© 2008 by Ciril Hitz All rights reserved. No part of this book may be reproduced in any form without written permission of the copyright owners. All images in this book have been reproduced with the knowledge and prior consent of the artists concerned, and no responsibility is accepted by the producer, publisher, or printer for any infringement of copyright or otherwise, arising from the contents of this publication. Every effort has been made to ensure that credits accurately comply with information supplied. We apologize for any inaccuracies that may have occurred and will resolve inaccurate or missing information in a subsequent reprinting of the book. First published in the United States of America by Quarry Books, a member of Quayside Publishing Group 100 Cummings Center Suite 406-L Beverly, Massachusetts 01915-6101 Telephone: (978) 282-9590 Fax: (978) 283-2742 www.quarrybooks.com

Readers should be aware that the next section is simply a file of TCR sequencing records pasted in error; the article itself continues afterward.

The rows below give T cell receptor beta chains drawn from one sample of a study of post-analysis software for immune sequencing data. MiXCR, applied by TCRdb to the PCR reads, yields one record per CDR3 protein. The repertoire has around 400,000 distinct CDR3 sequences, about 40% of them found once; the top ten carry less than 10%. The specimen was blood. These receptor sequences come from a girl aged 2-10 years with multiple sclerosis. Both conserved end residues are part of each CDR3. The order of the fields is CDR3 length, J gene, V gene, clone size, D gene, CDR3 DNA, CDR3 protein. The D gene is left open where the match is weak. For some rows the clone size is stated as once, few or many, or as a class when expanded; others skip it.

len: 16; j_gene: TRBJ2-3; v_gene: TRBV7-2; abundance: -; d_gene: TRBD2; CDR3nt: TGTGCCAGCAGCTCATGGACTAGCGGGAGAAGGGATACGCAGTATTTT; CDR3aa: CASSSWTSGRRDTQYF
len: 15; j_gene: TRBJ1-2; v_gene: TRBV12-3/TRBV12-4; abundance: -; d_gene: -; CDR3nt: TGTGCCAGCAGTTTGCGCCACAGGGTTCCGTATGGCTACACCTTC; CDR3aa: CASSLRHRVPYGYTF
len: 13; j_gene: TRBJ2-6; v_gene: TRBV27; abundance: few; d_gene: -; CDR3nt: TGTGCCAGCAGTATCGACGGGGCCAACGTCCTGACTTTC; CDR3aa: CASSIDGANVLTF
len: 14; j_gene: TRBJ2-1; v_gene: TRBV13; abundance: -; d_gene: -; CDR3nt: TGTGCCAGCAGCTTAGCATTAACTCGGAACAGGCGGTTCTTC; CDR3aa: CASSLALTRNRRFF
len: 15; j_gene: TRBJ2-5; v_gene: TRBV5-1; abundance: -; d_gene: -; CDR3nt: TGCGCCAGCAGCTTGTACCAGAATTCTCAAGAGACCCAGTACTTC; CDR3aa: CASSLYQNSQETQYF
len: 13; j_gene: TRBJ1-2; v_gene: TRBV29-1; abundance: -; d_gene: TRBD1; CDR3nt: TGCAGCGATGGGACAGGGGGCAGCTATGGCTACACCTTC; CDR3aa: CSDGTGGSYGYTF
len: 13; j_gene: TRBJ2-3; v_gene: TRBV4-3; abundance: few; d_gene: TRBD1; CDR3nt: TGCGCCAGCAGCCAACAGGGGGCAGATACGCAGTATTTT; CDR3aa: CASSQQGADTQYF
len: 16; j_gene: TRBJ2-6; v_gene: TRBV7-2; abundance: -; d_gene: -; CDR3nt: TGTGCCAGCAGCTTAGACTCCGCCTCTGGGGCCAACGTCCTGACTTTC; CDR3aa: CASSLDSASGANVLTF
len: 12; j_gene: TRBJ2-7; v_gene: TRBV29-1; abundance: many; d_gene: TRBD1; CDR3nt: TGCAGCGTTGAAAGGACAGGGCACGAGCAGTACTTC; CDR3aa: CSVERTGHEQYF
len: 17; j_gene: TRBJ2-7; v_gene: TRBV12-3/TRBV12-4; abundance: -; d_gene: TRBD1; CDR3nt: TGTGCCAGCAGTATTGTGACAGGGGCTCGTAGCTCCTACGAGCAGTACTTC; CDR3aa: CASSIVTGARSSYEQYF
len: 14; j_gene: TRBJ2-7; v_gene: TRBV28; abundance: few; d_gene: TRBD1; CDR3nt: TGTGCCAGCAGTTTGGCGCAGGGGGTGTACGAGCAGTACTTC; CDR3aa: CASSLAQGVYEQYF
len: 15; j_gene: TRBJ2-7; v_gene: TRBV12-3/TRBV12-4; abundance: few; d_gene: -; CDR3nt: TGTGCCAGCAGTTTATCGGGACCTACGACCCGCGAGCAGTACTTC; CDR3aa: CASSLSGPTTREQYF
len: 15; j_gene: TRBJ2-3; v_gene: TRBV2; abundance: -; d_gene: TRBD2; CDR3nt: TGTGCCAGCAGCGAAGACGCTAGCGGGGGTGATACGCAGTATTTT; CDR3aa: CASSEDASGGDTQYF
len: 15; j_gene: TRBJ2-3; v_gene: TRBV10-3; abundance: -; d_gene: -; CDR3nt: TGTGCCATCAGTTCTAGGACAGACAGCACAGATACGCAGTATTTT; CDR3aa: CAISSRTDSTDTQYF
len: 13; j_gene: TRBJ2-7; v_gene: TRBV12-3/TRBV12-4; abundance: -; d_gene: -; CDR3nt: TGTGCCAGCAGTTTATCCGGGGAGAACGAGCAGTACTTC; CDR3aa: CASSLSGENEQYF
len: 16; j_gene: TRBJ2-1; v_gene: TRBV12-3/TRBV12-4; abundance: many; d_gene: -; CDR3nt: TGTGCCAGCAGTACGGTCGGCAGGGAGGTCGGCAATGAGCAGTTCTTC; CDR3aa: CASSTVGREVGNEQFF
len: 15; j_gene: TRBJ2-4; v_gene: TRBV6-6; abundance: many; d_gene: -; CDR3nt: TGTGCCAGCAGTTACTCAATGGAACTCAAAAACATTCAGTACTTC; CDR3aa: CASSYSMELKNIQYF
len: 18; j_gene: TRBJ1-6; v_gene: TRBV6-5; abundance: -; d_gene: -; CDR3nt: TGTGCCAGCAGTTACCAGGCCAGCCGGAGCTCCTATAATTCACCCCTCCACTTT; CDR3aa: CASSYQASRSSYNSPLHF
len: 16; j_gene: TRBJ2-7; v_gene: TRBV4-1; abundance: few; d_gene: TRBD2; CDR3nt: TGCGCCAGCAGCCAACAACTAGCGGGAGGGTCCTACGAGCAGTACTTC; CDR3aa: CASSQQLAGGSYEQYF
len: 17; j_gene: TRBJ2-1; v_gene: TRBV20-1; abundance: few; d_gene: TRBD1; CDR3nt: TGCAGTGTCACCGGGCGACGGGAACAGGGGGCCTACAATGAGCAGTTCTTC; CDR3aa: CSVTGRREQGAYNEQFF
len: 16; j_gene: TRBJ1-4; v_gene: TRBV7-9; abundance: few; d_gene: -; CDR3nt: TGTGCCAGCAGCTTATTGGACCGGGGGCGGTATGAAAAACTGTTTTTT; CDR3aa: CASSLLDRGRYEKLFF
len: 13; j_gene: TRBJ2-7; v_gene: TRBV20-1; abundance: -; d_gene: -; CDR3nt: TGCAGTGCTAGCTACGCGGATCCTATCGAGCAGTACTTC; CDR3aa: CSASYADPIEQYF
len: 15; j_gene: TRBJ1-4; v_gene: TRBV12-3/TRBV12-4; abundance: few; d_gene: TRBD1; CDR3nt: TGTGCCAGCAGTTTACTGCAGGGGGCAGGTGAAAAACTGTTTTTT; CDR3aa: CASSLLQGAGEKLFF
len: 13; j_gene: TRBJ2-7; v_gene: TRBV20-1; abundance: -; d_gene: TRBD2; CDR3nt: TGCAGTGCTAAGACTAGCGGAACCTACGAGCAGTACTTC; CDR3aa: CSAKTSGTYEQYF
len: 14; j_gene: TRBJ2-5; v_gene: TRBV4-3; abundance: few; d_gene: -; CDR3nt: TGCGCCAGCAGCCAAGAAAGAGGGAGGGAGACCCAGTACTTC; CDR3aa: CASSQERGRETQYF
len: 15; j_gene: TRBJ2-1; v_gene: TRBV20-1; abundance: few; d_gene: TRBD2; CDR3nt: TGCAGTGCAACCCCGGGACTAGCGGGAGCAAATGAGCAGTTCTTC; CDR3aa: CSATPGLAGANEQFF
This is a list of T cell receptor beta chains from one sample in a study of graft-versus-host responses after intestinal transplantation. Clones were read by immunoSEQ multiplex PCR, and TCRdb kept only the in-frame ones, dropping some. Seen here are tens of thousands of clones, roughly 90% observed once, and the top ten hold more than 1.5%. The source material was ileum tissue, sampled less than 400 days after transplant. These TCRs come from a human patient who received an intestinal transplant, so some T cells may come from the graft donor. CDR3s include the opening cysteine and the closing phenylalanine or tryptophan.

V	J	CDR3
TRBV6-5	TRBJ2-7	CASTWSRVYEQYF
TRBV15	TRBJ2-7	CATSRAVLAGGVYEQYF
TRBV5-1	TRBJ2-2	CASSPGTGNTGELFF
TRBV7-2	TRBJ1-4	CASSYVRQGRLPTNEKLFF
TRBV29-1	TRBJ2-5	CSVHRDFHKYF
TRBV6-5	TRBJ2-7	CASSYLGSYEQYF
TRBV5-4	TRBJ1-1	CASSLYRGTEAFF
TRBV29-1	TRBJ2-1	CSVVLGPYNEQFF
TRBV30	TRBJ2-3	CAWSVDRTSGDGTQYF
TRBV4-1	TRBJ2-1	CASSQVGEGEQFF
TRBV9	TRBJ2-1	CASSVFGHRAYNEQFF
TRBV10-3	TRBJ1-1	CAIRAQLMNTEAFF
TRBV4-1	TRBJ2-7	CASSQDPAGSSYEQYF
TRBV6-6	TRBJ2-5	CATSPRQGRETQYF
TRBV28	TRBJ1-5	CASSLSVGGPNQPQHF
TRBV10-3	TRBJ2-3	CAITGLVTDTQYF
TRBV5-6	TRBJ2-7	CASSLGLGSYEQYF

Library of Congress Cataloging-in-Publication Data Hitz, Ciril. Baking artisan bread : 10 expert formulas for baking better bread at home / Ciril Hitz ; photography by Ron Manville. p. cm. Includes index. Digital edition: 978-1-6167-3526-5 Comb-bound plc edition: 978-1-59253-453-1 ISBN-13: 978-1-59253-453-1 ISBN-10: 1-59253-453-8 1. Bread. I. Title. TX769.H585 2008 641.8’15––dc22
2008013411 CIP ISBN-13: 978-1-59253-453-1 ISBN-10: 1-59253-453-8 10 9 8 7 6 5 4 3 2 1 Cover and Interior design: Sandra Salamony Photography by: Ron Manville DVD filmed and produced by: Nick Versteeg/DV Cuisine/www.dvcuisine.com
*To use regular unsalted butter: Bring it to room temperature in a stand mixer bowl. Add 0.2 ounces (6 grams/2 teaspoons) flour and mix with a paddle attachment until the butter and flour are completely incorporated. The butter is now ready to spread out on the parchment to make the butter block.